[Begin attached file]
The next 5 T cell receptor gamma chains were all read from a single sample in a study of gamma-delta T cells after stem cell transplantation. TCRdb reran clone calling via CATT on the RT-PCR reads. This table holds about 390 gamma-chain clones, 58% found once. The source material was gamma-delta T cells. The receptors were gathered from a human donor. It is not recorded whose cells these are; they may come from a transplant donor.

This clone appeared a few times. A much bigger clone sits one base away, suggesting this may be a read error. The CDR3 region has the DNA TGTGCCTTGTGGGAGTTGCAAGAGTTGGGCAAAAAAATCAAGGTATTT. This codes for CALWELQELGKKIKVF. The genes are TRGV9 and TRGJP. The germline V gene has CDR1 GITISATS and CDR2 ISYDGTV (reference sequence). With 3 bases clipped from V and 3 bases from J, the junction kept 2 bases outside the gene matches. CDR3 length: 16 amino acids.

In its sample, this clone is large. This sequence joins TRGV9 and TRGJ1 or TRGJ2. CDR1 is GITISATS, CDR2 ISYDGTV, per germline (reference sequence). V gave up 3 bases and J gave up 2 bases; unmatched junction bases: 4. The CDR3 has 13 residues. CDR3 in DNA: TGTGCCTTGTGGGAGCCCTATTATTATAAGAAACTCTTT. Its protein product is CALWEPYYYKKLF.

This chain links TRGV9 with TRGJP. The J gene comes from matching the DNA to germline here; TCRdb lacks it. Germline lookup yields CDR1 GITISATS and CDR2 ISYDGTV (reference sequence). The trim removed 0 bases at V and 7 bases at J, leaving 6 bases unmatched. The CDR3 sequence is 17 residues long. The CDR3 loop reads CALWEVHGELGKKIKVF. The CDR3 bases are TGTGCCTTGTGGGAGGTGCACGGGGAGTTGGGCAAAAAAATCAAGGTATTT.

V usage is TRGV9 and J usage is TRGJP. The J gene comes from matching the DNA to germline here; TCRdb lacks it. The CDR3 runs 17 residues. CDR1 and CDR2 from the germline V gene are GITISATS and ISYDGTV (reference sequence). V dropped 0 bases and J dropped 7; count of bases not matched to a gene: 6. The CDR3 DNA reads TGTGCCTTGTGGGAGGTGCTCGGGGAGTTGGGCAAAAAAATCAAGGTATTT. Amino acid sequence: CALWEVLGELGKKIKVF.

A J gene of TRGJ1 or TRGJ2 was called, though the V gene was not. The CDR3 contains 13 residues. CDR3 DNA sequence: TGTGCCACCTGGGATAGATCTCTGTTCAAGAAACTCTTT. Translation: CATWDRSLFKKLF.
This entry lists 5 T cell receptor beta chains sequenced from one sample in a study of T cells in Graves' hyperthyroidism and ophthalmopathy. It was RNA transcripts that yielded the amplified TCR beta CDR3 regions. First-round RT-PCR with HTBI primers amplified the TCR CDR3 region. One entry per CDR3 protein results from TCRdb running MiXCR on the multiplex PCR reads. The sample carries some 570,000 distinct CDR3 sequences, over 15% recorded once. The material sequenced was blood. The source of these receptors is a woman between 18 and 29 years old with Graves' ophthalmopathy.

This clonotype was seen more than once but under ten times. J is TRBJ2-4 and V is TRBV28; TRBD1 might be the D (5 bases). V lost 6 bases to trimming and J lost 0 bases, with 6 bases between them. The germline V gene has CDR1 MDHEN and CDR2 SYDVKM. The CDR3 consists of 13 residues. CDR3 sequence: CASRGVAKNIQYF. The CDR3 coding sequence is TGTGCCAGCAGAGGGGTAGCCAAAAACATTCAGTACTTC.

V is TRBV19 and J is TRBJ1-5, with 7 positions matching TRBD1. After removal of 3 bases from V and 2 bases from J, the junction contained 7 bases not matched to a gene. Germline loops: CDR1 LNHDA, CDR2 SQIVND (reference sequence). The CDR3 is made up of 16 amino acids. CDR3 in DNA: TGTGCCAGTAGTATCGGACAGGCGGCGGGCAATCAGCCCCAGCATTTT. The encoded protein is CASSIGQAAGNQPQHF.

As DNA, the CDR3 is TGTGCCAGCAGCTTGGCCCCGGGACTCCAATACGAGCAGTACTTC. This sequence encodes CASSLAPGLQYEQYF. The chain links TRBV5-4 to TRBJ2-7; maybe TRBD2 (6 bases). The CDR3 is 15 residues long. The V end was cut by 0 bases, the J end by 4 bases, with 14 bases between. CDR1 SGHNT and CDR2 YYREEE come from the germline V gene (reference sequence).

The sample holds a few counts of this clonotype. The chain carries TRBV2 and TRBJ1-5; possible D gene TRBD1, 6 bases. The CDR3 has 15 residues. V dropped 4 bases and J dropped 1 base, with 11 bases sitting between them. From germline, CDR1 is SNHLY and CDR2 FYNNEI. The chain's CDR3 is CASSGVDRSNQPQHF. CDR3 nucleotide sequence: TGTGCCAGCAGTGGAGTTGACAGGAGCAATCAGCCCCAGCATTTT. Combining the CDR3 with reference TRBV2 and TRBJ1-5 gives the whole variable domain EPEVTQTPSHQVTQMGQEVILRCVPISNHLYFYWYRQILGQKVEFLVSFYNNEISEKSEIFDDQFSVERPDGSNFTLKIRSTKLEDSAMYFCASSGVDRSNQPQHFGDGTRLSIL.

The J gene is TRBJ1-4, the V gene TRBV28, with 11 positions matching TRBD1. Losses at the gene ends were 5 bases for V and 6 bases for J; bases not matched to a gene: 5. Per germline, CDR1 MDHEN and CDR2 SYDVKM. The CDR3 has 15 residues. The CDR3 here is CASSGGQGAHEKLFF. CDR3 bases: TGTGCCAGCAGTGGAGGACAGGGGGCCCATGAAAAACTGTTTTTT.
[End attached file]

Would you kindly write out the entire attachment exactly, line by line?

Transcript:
The next 5 T cell receptor gamma chains were all read from a single sample in a study of gamma-delta T cells after stem cell transplantation. TCRdb reran clone calling via CATT on the RT-PCR reads. This table holds about 390 gamma-chain clones, 58% found once. The source material was gamma-delta T cells. The receptors were gathered from a human donor. It is not recorded whose cells these are; they may come from a transplant donor.

This clone appeared a few times. A much bigger clone sits one base away, suggesting this may be a read error. The CDR3 region has the DNA TGTGCCTTGTGGGAGTTGCAAGAGTTGGGCAAAAAAATCAAGGTATTT. This codes for CALWELQELGKKIKVF. The genes are TRGV9 and TRGJP. The germline V gene has CDR1 GITISATS and CDR2 ISYDGTV (reference sequence). With 3 bases clipped from V and 3 bases from J, the junction kept 2 bases outside the gene matches. CDR3 length: 16 amino acids.

In its sample, this clone is large. This sequence joins TRGV9 and TRGJ1 or TRGJ2. CDR1 is GITISATS, CDR2 ISYDGTV, per germline (reference sequence). V gave up 3 bases and J gave up 2 bases; unmatched junction bases: 4. The CDR3 has 13 residues. CDR3 in DNA: TGTGCCTTGTGGGAGCCCTATTATTATAAGAAACTCTTT. Its protein product is CALWEPYYYKKLF.

This chain links TRGV9 with TRGJP. The J gene comes from matching the DNA to germline here; TCRdb lacks it. Germline lookup yields CDR1 GITISATS and CDR2 ISYDGTV (reference sequence). The trim removed 0 bases at V and 7 bases at J, leaving 6 bases unmatched. The CDR3 sequence is 17 residues long. The CDR3 loop reads CALWEVHGELGKKIKVF. The CDR3 bases are TGTGCCTTGTGGGAGGTGCACGGGGAGTTGGGCAAAAAAATCAAGGTATTT.

V usage is TRGV9 and J usage is TRGJP. The J gene comes from matching the DNA to germline here; TCRdb lacks it. The CDR3 runs 17 residues. CDR1 and CDR2 from the germline V gene are GITISATS and ISYDGTV (reference sequence). V dropped 0 bases and J dropped 7; count of bases not matched to a gene: 6. The CDR3 DNA reads TGTGCCTTGTGGGAGGTGCTCGGGGAGTTGGGCAAAAAAATCAAGGTATTT. Amino acid sequence: CALWEVLGELGKKIKVF.

A J gene of TRGJ1 or TRGJ2 was called, though the V gene was not. The CDR3 contains 13 residues. CDR3 DNA sequence: TGTGCCACCTGGGATAGATCTCTGTTCAAGAAACTCTTT. Translation: CATWDRSLFKKLF.
This entry lists 5 T cell receptor beta chains sequenced from one sample in a study of T cells in Graves' hyperthyroidism and ophthalmopathy. It was RNA transcripts that yielded the amplified TCR beta CDR3 regions. First-round RT-PCR with HTBI primers amplified the TCR CDR3 region. One entry per CDR3 protein results from TCRdb running MiXCR on the multiplex PCR reads. The sample carries some 570,000 distinct CDR3 sequences, over 15% recorded once. The material sequenced was blood. The source of these receptors is a woman between 18 and 29 years old with Graves' ophthalmopathy.

This clonotype was seen more than once but under ten times. J is TRBJ2-4 and V is TRBV28; TRBD1 might be the D (5 bases). V lost 6 bases to trimming and J lost 0 bases, with 6 bases between them. The germline V gene has CDR1 MDHEN and CDR2 SYDVKM. The CDR3 consists of 13 residues. CDR3 sequence: CASRGVAKNIQYF. The CDR3 coding sequence is TGTGCCAGCAGAGGGGTAGCCAAAAACATTCAGTACTTC.

V is TRBV19 and J is TRBJ1-5, with 7 positions matching TRBD1. After removal of 3 bases from V and 2 bases from J, the junction contained 7 bases not matched to a gene. Germline loops: CDR1 LNHDA, CDR2 SQIVND (reference sequence). The CDR3 is made up of 16 amino acids. CDR3 in DNA: TGTGCCAGTAGTATCGGACAGGCGGCGGGCAATCAGCCCCAGCATTTT. The encoded protein is CASSIGQAAGNQPQHF.

As DNA, the CDR3 is TGTGCCAGCAGCTTGGCCCCGGGACTCCAATACGAGCAGTACTTC. This sequence encodes CASSLAPGLQYEQYF. The chain links TRBV5-4 to TRBJ2-7; maybe TRBD2 (6 bases). The CDR3 is 15 residues long. The V end was cut by 0 bases, the J end by 4 bases, with 14 bases between. CDR1 SGHNT and CDR2 YYREEE come from the germline V gene (reference sequence).

The sample holds a few counts of this clonotype. The chain carries TRBV2 and TRBJ1-5; possible D gene TRBD1, 6 bases. The CDR3 has 15 residues. V dropped 4 bases and J dropped 1 base, with 11 bases sitting between them. From germline, CDR1 is SNHLY and CDR2 FYNNEI. The chain's CDR3 is CASSGVDRSNQPQHF. CDR3 nucleotide sequence: TGTGCCAGCAGTGGAGTTGACAGGAGCAATCAGCCCCAGCATTTT. Combining the CDR3 with reference TRBV2 and TRBJ1-5 gives the whole variable domain EPEVTQTPSHQVTQMGQEVILRCVPISNHLYFYWYRQILGQKVEFLVSFYNNEISEKSEIFDDQFSVERPDGSNFTLKIRSTKLEDSAMYFCASSGVDRSNQPQHFGDGTRLSIL.

The J gene is TRBJ1-4, the V gene TRBV28, with 11 positions matching TRBD1. Losses at the gene ends were 5 bases for V and 6 bases for J; bases not matched to a gene: 5. Per germline, CDR1 MDHEN and CDR2 SYDVKM. The CDR3 has 15 residues. The CDR3 here is CASSGGQGAHEKLFF. CDR3 bases: TGTGCCAGCAGTGGAGGACAGGGGGCCCATGAAAAACTGTTTTTT.